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Pre OBD vehicle diagnostics

  • sleepdoc
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01 Dec 2017 21:08 #15450 by sleepdoc
Pre OBD vehicle diagnostics was created by sleepdoc
Hi, I am deep in a rehab of 1986 3.2l Porsche Carrera engine. The fuel and ignition control are by a very early Bosche Motronic fuel injection system. There are about 6 sensors.
Flywheel speed sensor.
Crank position sensor.
Exhaust oxygen sensor.
Mass airflow sensor.
Aiflow intake temp.
Head temp.

I am able to investigate the sensor signals, the primary and secondary ignition,the current profiles from the fuel pump,starter,alternator. The injectors.

There are accessable
Computer outputs controlling ignition, injector timing and duration, idle speed air control.

However there is no OBD network or plug.

When I setup my picoscope I will likely be able to collect enough information to recognize weak or failing parts in the manner "SD" has worked so hard to teach us.

So, my question is about how to get a handle on fuel trim. I realize that the O2 sensor data is a prime avenue, but can anyone think of other data I can access that logically can be reduced to a model of what inputs/signals are the computer reacting to and in what direction.

In a broader sense, Same question. Has anyone come across a body of resources that gives insight on diagnostic work on pre OBD vehicles?

Thanks for your thoughts.
Mark Robinson

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01 Jan 2018 12:30 #16348 by mx5tc
Replied by mx5tc on topic Pre OBD vehicle diagnostics
Mark,

Having owned two 1975 Volvo 164s with early Bosch FI and a 1986 240 with a little better Bosch FI, I can sympathize with you. Certainly harder to diagnose without an OBD-II port but not impossible. I was able to keep all of my Volvo's running with out any help from the stealership armed with only a Radio Shack DVOM and Bentley manual.

My problems on the 164s were limited to defective ECTs (nasty little fault that caused engine to stop after it hit operating temp...effected temporary fix with appropriate range resistor in place of sensor while I waited for replacement), bad grounds on control module and leaking fuel injector to fuel rail hoses.

On the 240, I had a fuel pressure regulator fail ( car ran pig rich, did fuel pressure check with manual gauge to ID), a clogged cat (diagnosed by process of elimination and banging on cat to see if honeycomb was loose...did not have an exhaust back pressure gauge), a failed O2 sensor (could not positively diagnose this with cheap DVOM but previously failed fuel pressure regulator and high miles on sensor (140k) were enough to gamble on said part...I now use 100K as a replacement interval for inexpensive 02 narrow band sensors based on numerous failures I have come across in vehicles with 100K plus miles), and a failed MAF (good crank, no start condition with good spark and good fuel pressure)

Having a scope to troubleshoot the 02 sensors, MAF, and waveforms from ignition and injectors would have made all my repairs a lot faster. With respect to the 911 and fuel trims, I would suggest using a wideband 02 sensor to monitor fueling and trims from idle thru WOT and a dialback timing light to monitor ignition timing and advance at various engine speeds.

FWIW, if you are not a purist intent on keeping the 911 original, I would carefully remove the OEM control system and replace it with a tuneable modern speed density system like a Megasquirt that can support multiple O2 sensors (1 for each bank) and electronic wastegates.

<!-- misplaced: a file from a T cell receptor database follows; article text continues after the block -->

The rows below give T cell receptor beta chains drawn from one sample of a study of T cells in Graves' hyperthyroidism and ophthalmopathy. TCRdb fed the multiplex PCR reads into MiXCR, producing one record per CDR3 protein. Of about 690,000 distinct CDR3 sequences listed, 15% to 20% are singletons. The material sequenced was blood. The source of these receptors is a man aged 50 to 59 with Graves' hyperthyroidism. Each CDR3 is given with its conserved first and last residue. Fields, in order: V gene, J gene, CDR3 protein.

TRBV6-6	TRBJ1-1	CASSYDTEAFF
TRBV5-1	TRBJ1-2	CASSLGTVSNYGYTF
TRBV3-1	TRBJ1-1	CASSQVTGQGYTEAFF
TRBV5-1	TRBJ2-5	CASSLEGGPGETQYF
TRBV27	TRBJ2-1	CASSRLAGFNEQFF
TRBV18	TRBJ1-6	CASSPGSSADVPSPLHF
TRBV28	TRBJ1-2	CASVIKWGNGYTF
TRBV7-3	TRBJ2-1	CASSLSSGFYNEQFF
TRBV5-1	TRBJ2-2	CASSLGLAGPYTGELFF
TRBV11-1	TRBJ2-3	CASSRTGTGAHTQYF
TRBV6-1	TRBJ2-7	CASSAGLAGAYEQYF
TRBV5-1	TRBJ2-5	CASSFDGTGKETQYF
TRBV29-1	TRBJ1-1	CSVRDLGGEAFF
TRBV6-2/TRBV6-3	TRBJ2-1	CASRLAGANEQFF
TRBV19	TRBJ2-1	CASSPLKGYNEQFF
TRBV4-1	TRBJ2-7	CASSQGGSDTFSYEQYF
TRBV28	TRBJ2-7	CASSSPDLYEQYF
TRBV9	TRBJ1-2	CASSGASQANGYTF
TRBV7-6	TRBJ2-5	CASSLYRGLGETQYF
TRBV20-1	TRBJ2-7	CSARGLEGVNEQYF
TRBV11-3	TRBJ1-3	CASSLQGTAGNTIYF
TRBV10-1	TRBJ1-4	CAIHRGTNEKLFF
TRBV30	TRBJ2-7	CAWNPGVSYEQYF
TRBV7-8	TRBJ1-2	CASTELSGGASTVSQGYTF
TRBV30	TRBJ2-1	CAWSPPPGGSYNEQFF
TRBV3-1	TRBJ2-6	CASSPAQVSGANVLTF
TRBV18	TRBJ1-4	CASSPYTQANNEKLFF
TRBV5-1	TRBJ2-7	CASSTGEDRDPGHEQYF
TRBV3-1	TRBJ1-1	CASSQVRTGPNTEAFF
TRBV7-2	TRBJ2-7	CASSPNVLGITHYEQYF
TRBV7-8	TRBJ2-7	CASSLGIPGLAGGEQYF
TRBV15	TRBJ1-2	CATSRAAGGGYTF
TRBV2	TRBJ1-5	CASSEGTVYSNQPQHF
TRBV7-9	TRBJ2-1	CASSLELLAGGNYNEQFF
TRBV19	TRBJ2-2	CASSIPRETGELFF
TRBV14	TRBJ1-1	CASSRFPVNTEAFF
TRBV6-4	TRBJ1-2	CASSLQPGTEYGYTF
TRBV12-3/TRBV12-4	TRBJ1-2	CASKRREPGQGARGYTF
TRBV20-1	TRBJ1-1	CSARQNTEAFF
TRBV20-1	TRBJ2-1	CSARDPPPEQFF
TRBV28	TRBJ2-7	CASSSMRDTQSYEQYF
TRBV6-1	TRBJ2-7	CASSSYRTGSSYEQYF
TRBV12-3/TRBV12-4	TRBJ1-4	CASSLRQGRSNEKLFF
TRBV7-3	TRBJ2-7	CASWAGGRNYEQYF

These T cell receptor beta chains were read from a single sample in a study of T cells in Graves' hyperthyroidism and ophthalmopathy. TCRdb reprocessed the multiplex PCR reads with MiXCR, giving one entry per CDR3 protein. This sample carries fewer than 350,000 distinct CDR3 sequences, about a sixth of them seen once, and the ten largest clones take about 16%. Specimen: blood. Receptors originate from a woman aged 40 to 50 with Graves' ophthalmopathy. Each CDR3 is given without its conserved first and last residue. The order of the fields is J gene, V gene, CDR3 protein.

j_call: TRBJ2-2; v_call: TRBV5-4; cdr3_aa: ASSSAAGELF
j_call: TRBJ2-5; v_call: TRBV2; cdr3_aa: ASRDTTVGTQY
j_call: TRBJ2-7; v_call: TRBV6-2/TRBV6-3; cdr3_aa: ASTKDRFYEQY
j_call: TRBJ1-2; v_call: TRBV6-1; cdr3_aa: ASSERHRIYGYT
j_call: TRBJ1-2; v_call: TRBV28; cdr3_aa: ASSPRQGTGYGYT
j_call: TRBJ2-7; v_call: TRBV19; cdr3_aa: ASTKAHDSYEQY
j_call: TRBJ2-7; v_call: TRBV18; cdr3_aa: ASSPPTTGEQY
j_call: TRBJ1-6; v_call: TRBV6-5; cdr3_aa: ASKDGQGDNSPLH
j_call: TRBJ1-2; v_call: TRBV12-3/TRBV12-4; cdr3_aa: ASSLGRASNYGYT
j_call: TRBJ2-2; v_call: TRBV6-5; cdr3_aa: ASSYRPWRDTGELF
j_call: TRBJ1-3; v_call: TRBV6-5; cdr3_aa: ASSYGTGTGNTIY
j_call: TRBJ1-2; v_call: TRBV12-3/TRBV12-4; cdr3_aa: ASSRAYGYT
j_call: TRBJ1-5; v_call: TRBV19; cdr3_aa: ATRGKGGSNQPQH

Mitch
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01 Jan 2018 13:15 #16350 by borntoroll
Replied by borntoroll on topic Pre OBD vehicle diagnostics
I think you can just measure injectors and O2 with your scope. if you reset memory (engine hot) you will get baseline and correction when in closed loop.
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01 Jan 2018 14:46 #16351 by mx5tc
Replied by mx5tc on topic Pre OBD vehicle diagnostics
I suspect that is correct but the biggest problem one faces in tuning older high performance cars with primitive ECUs is fueling at WOT which is typically controlled by Open Loop fueling tables vs the closed loop narrow band O2 sensor(s).

The big advantage of a good wideband O2 sensor is the ability to monitor proper fueling from idle to high load at WOT. OEMs often have open loop tables set overly rich to "protect" high performance engines at WOT, this condition can be easily identified doing pulls with a wideband in place. Similarly, exhaust system and/or air box modifications from OEM may cause an engine to run leaner at WOT.
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01 Jan 2018 15:08 #16352 by mx5tc
Replied by mx5tc on topic Pre OBD vehicle diagnostics
Mark,

Additionally, I forgot to mention that data logging capability is another advantage of installing and using an aftermarket wideband 02 sensor. Having the ability to review a graph showing RPM, boost and air/fuel ratio on a WOT pass thru the gears can be a very useful tuning diagnostic.

AEM, Innovate and Zeitronics all have data logging software packages that are very helpful for tuning high performance engines. Logworks 2 allows you to calculate torque and power during a WOT pull. You can acquire more useful tuning information in a few WOT pulls than you'll get in a day of scoping narrow band O2 sensors and looking at closed loop fuel trims.
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07 Aug 2019 02:23 - 07 Aug 2019 02:24 #32565 by liao.chun
Replied by liao.chun on topic Pre OBD vehicle diagnostics
That's a pity, no idea how people handle it without OBD. Can it be just a lame app that doesn't show info? Try out this one https://play.google.com/store/apps/details?id=com.motordata.obd , maybe it'll work.
Last edit: 07 Aug 2019 02:24 by liao.chun.

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